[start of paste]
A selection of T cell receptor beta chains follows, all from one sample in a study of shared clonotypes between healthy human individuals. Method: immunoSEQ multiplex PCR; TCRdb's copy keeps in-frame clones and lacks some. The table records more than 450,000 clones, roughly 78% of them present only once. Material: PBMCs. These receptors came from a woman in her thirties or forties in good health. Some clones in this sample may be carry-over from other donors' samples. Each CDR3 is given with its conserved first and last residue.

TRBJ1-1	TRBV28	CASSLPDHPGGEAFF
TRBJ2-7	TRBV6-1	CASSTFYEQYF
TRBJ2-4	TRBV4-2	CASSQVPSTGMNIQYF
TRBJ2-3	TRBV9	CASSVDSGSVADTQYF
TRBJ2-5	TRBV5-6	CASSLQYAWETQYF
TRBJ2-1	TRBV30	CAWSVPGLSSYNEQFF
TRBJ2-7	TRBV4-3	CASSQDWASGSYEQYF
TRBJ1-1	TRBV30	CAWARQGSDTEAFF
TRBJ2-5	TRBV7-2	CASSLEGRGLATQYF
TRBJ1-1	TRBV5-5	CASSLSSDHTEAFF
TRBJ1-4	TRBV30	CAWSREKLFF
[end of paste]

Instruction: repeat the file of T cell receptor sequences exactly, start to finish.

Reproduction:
A selection of T cell receptor beta chains follows, all from one sample in a study of shared clonotypes between healthy human individuals. Method: immunoSEQ multiplex PCR; TCRdb's copy keeps in-frame clones and lacks some. The table records more than 450,000 clones, roughly 78% of them present only once. Material: PBMCs. These receptors came from a woman in her thirties or forties in good health. Some clones in this sample may be carry-over from other donors' samples. Each CDR3 is given with its conserved first and last residue.

TRBJ1-1	TRBV28	CASSLPDHPGGEAFF
TRBJ2-7	TRBV6-1	CASSTFYEQYF
TRBJ2-4	TRBV4-2	CASSQVPSTGMNIQYF
TRBJ2-3	TRBV9	CASSVDSGSVADTQYF
TRBJ2-5	TRBV5-6	CASSLQYAWETQYF
TRBJ2-1	TRBV30	CAWSVPGLSSYNEQFF
TRBJ2-7	TRBV4-3	CASSQDWASGSYEQYF
TRBJ1-1	TRBV30	CAWARQGSDTEAFF
TRBJ2-5	TRBV7-2	CASSLEGRGLATQYF
TRBJ1-1	TRBV5-5	CASSLSSDHTEAFF
TRBJ1-4	TRBV30	CAWSREKLFF